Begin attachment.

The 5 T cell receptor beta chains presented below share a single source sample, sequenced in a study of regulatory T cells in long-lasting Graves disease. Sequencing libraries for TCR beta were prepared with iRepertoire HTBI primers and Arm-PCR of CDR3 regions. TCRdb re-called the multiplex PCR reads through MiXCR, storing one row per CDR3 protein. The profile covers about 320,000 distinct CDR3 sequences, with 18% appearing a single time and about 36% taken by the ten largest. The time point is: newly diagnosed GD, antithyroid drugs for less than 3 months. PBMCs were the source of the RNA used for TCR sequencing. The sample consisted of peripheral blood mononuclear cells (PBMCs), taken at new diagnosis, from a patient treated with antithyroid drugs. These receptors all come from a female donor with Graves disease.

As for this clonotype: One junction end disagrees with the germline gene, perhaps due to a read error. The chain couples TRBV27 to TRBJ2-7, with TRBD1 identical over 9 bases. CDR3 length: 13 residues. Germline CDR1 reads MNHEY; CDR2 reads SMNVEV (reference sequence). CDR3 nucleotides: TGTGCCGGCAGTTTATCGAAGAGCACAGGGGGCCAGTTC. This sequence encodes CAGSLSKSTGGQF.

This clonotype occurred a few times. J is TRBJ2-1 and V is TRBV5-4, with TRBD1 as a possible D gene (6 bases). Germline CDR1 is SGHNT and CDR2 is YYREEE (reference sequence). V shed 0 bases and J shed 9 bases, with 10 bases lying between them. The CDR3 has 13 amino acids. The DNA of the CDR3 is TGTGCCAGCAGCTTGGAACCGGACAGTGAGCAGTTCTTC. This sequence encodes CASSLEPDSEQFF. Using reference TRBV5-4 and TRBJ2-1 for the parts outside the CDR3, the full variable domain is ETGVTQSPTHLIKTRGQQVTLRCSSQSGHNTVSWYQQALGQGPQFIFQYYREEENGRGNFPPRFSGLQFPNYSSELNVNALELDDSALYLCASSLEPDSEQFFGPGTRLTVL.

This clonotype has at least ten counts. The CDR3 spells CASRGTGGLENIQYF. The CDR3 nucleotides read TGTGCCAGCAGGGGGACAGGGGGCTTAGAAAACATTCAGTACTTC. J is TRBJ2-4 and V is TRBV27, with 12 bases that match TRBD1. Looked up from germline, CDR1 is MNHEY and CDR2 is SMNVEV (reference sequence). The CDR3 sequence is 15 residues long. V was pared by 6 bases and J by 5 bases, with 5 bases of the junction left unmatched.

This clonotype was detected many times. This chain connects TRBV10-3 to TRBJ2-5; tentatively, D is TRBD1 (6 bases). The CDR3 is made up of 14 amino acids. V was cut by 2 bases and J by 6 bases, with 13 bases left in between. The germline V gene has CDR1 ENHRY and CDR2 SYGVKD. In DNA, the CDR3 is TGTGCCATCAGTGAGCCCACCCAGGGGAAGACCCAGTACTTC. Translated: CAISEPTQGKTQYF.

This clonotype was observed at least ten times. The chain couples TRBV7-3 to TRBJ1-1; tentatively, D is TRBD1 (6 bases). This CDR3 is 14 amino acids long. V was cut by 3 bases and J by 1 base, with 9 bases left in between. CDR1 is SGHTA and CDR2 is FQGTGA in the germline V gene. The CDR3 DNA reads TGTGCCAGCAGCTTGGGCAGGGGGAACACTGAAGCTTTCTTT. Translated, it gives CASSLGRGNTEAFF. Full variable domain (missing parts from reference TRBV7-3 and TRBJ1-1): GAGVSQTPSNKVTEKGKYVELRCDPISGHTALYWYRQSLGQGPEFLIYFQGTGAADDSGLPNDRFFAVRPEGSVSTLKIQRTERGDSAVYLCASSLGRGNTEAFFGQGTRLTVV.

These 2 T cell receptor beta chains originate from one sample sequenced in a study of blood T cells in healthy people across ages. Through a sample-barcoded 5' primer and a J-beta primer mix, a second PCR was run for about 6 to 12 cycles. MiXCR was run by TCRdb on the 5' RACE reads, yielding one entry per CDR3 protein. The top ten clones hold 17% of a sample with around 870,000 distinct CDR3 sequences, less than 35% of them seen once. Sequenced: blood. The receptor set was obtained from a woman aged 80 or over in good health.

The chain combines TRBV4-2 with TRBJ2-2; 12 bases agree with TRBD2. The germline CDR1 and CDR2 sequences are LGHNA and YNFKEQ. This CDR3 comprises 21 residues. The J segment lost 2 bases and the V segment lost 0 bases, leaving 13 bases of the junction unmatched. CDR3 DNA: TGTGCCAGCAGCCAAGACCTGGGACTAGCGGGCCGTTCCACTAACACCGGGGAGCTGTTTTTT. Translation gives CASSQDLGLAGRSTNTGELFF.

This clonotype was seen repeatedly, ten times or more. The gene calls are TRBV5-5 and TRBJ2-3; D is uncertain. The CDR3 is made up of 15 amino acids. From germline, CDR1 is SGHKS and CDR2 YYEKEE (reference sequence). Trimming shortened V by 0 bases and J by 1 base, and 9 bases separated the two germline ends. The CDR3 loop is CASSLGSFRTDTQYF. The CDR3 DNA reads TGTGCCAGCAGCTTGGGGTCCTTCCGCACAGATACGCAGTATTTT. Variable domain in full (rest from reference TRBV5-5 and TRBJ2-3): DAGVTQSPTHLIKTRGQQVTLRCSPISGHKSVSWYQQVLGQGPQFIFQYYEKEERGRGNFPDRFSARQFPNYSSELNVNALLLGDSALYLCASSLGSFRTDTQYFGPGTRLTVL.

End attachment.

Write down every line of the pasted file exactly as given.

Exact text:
The 5 T cell receptor beta chains presented below share a single source sample, sequenced in a study of regulatory T cells in long-lasting Graves disease. Sequencing libraries for TCR beta were prepared with iRepertoire HTBI primers and Arm-PCR of CDR3 regions. TCRdb re-called the multiplex PCR reads through MiXCR, storing one row per CDR3 protein. The profile covers about 320,000 distinct CDR3 sequences, with 18% appearing a single time and about 36% taken by the ten largest. The time point is: newly diagnosed GD, antithyroid drugs for less than 3 months. PBMCs were the source of the RNA used for TCR sequencing. The sample consisted of peripheral blood mononuclear cells (PBMCs), taken at new diagnosis, from a patient treated with antithyroid drugs. These receptors all come from a female donor with Graves disease.

As for this clonotype: One junction end disagrees with the germline gene, perhaps due to a read error. The chain couples TRBV27 to TRBJ2-7, with TRBD1 identical over 9 bases. CDR3 length: 13 residues. Germline CDR1 reads MNHEY; CDR2 reads SMNVEV (reference sequence). CDR3 nucleotides: TGTGCCGGCAGTTTATCGAAGAGCACAGGGGGCCAGTTC. This sequence encodes CAGSLSKSTGGQF.

This clonotype occurred a few times. J is TRBJ2-1 and V is TRBV5-4, with TRBD1 as a possible D gene (6 bases). Germline CDR1 is SGHNT and CDR2 is YYREEE (reference sequence). V shed 0 bases and J shed 9 bases, with 10 bases lying between them. The CDR3 has 13 amino acids. The DNA of the CDR3 is TGTGCCAGCAGCTTGGAACCGGACAGTGAGCAGTTCTTC. This sequence encodes CASSLEPDSEQFF. Using reference TRBV5-4 and TRBJ2-1 for the parts outside the CDR3, the full variable domain is ETGVTQSPTHLIKTRGQQVTLRCSSQSGHNTVSWYQQALGQGPQFIFQYYREEENGRGNFPPRFSGLQFPNYSSELNVNALELDDSALYLCASSLEPDSEQFFGPGTRLTVL.

This clonotype has at least ten counts. The CDR3 spells CASRGTGGLENIQYF. The CDR3 nucleotides read TGTGCCAGCAGGGGGACAGGGGGCTTAGAAAACATTCAGTACTTC. J is TRBJ2-4 and V is TRBV27, with 12 bases that match TRBD1. Looked up from germline, CDR1 is MNHEY and CDR2 is SMNVEV (reference sequence). The CDR3 sequence is 15 residues long. V was pared by 6 bases and J by 5 bases, with 5 bases of the junction left unmatched.

This clonotype was detected many times. This chain connects TRBV10-3 to TRBJ2-5; tentatively, D is TRBD1 (6 bases). The CDR3 is made up of 14 amino acids. V was cut by 2 bases and J by 6 bases, with 13 bases left in between. The germline V gene has CDR1 ENHRY and CDR2 SYGVKD. In DNA, the CDR3 is TGTGCCATCAGTGAGCCCACCCAGGGGAAGACCCAGTACTTC. Translated: CAISEPTQGKTQYF.

This clonotype was observed at least ten times. The chain couples TRBV7-3 to TRBJ1-1; tentatively, D is TRBD1 (6 bases). This CDR3 is 14 amino acids long. V was cut by 3 bases and J by 1 base, with 9 bases left in between. CDR1 is SGHTA and CDR2 is FQGTGA in the germline V gene. The CDR3 DNA reads TGTGCCAGCAGCTTGGGCAGGGGGAACACTGAAGCTTTCTTT. Translated, it gives CASSLGRGNTEAFF. Full variable domain (missing parts from reference TRBV7-3 and TRBJ1-1): GAGVSQTPSNKVTEKGKYVELRCDPISGHTALYWYRQSLGQGPEFLIYFQGTGAADDSGLPNDRFFAVRPEGSVSTLKIQRTERGDSAVYLCASSLGRGNTEAFFGQGTRLTVV.

These 2 T cell receptor beta chains originate from one sample sequenced in a study of blood T cells in healthy people across ages. Through a sample-barcoded 5' primer and a J-beta primer mix, a second PCR was run for about 6 to 12 cycles. MiXCR was run by TCRdb on the 5' RACE reads, yielding one entry per CDR3 protein. The top ten clones hold 17% of a sample with around 870,000 distinct CDR3 sequences, less than 35% of them seen once. Sequenced: blood. The receptor set was obtained from a woman aged 80 or over in good health.

The chain combines TRBV4-2 with TRBJ2-2; 12 bases agree with TRBD2. The germline CDR1 and CDR2 sequences are LGHNA and YNFKEQ. This CDR3 comprises 21 residues. The J segment lost 2 bases and the V segment lost 0 bases, leaving 13 bases of the junction unmatched. CDR3 DNA: TGTGCCAGCAGCCAAGACCTGGGACTAGCGGGCCGTTCCACTAACACCGGGGAGCTGTTTTTT. Translation gives CASSQDLGLAGRSTNTGELFF.

This clonotype was seen repeatedly, ten times or more. The gene calls are TRBV5-5 and TRBJ2-3; D is uncertain. The CDR3 is made up of 15 amino acids. From germline, CDR1 is SGHKS and CDR2 YYEKEE (reference sequence). Trimming shortened V by 0 bases and J by 1 base, and 9 bases separated the two germline ends. The CDR3 loop is CASSLGSFRTDTQYF. The CDR3 DNA reads TGTGCCAGCAGCTTGGGGTCCTTCCGCACAGATACGCAGTATTTT. Variable domain in full (rest from reference TRBV5-5 and TRBJ2-3): DAGVTQSPTHLIKTRGQQVTLRCSPISGHKSVSWYQQVLGQGPQFIFQYYEKEERGRGNFPDRFSARQFPNYSSELNVNALLLGDSALYLCASSLGSFRTDTQYFGPGTRLTVL.